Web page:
Covid vaccine: One AstraZeneca dose lowers chance of death by 80%, new research shows

Latest findings will allow people to ‘breathe a sigh of relief knowing that their risk of becoming seriously ill or hospitalised with the virus is significantly reduced’ through vaccination, says health secretary

Samuel Lovett
Science Correspondent
@samueljlovett
Monday 10 May 2021 19:01
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UK Covid-19 vaccinations: Latest figures
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A single dose of the AstraZeneca/Oxford vaccine lowers a person’s risk of death from Covid-19 by 80 per cent – a figure that rises to 97 per cent for two shots of the Pfizer jab, new analysis shows.

The latest data, from Public Health England (PHE), further highlights the effectiveness of the UK’s two main vaccines in protecting against coronavirus. According to estimates, the jabs have already saved at least 10,000 lives since the beginning of the rollout.

Separate analysis from PHE also confirms that one dose of the AstraZeneca or Pfizer vaccine is highly effective in reducing the risk of hospitalisation, especially in those aged 80 and over.

Health secretary Matt Hancock said the PHE findings would allow people to “breathe a sigh of relief knowing that their risk of becoming seriously ill or hospitalised with the virus is significantly reduced after being vaccinated”.

The research comes as the government confirmed that further lockdown restrictions are to be lifted in England, with people allowed to dine in restaurants, go on holiday abroad and hug loved ones from Monday next week.

Speaking at a Downing Street press conference, Boris Johnson said England remains “on track” to end all legal restrictions on 21 June, adding that an update later this month would set out what role, “if any”, could be played by coronavirus health certificates and social distancing.

“This unlocking amounts to a very considerable step on the road map back to normality and I am confident we will be able to go further,” the prime minister said.

The UK’s Covid-19 alert level has also been downgraded after a “consistent” fall in cases, hospital admissions and deaths. Britain’s four chief medical officers said the threat level should be reduced thanks to the success of social distancing restrictions and the vaccines.

In determining the Covid mortality risk among vaccinated people, PHE examined the number of new symptomatic PCR positive cases between December and April alongside those who died within 28 days of their positive test, and compared them according to vaccination status.

Results showed that Covid-19 cases who had had a single dose of either the Pfizer or the AstraZeneca vaccine had a higher level of protection against mortality – 44 per cent and 55 per cent higher respectively – than people who had not had a jab.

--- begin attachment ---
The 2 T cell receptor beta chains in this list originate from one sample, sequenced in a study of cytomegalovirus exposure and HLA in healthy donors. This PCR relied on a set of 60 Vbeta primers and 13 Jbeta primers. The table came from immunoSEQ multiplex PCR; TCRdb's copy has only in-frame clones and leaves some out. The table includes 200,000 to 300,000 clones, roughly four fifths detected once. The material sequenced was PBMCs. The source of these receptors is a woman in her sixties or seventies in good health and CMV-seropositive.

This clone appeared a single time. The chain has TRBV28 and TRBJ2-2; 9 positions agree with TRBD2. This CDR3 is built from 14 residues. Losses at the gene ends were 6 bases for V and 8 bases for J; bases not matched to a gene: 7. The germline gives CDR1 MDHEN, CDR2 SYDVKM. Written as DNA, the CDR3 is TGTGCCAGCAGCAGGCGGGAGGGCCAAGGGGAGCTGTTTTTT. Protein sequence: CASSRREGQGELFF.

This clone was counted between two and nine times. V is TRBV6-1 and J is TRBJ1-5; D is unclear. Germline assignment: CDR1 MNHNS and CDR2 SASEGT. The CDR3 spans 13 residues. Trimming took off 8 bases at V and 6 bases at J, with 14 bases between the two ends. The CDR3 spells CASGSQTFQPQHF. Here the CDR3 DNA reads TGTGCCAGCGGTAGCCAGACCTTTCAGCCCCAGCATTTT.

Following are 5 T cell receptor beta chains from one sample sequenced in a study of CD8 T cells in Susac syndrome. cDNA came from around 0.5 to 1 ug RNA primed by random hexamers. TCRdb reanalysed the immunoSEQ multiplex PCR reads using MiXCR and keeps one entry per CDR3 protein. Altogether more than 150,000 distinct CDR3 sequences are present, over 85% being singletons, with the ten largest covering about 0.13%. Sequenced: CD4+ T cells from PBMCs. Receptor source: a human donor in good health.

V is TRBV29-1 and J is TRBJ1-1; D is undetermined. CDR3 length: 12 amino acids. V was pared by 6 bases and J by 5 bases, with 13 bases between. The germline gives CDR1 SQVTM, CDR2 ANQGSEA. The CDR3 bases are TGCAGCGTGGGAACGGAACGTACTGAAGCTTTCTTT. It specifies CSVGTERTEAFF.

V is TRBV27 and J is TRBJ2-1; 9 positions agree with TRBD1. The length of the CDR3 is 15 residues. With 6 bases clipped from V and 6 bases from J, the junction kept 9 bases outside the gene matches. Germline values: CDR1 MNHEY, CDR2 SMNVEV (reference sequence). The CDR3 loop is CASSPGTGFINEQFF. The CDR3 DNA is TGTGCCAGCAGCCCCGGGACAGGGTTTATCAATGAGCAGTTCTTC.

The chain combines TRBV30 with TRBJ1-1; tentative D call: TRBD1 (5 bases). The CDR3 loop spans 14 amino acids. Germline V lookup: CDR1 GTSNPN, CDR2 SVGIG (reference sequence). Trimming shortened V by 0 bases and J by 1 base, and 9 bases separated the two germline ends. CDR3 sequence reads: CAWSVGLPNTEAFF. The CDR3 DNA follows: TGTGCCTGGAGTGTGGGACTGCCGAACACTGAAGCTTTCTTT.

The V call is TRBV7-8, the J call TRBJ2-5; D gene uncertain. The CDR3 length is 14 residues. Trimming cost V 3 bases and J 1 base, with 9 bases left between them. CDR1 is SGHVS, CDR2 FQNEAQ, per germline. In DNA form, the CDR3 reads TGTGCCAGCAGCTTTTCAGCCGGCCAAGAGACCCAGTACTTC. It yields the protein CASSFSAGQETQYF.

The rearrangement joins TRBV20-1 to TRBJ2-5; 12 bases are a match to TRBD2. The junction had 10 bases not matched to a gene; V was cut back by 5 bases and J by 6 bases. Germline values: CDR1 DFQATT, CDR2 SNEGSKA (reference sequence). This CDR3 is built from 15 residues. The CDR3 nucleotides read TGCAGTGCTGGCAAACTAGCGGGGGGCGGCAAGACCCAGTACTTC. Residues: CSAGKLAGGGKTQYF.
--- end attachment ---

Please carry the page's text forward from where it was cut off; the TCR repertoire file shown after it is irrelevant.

When combined with the protection vaccines offer against becoming a case in the first place, PHE said, this is equivalent to approximately 80 per cent protection against death in people who have had a single jab.

The AstraZeneca vaccine is the most widely used jab in the UK, with more than 27 million doses administered to date.

PHE said the data shows that protection against mortality from the Pfizer vaccine is even higher – around 69 per cent – for people who had their second jab at least seven days before testing positive for the virus.

Combining this with the estimated protection from getting the virus, the Pfizer vaccine is estimated to offer the equivalent of 97 per cent protection against death in people who have had both doses, PHE added.

A second PHE report found that one dose of the AstraZeneca vaccine was 73 per cent effective in preventing hospitalisation among those aged 80 and over. This rises to 93 per cent for two shots of the Pfizer jab.

Not enough data has yet been collected on the full impact of two AstraZeneca doses as the vaccine was rolled out one month after the Pfizer shot.

The high protection provided by the vaccines, as outlined in the PHE, is specific to the coronavirus variant first detected in Kent last year.

Analysis is ongoing to determine how the vaccines work against other variants in circulation, though scientists believe they will still prove to be effective.

Dr Mary Ramsay, head of immunisation at PHE, said: “Getting your vaccine will significantly reduce your risk of dying or becoming seriously ill from Covid-19.

“It will also significantly reduce your chances of getting infected and infecting others. It is vital to get both doses of your vaccine when you are offered it.”

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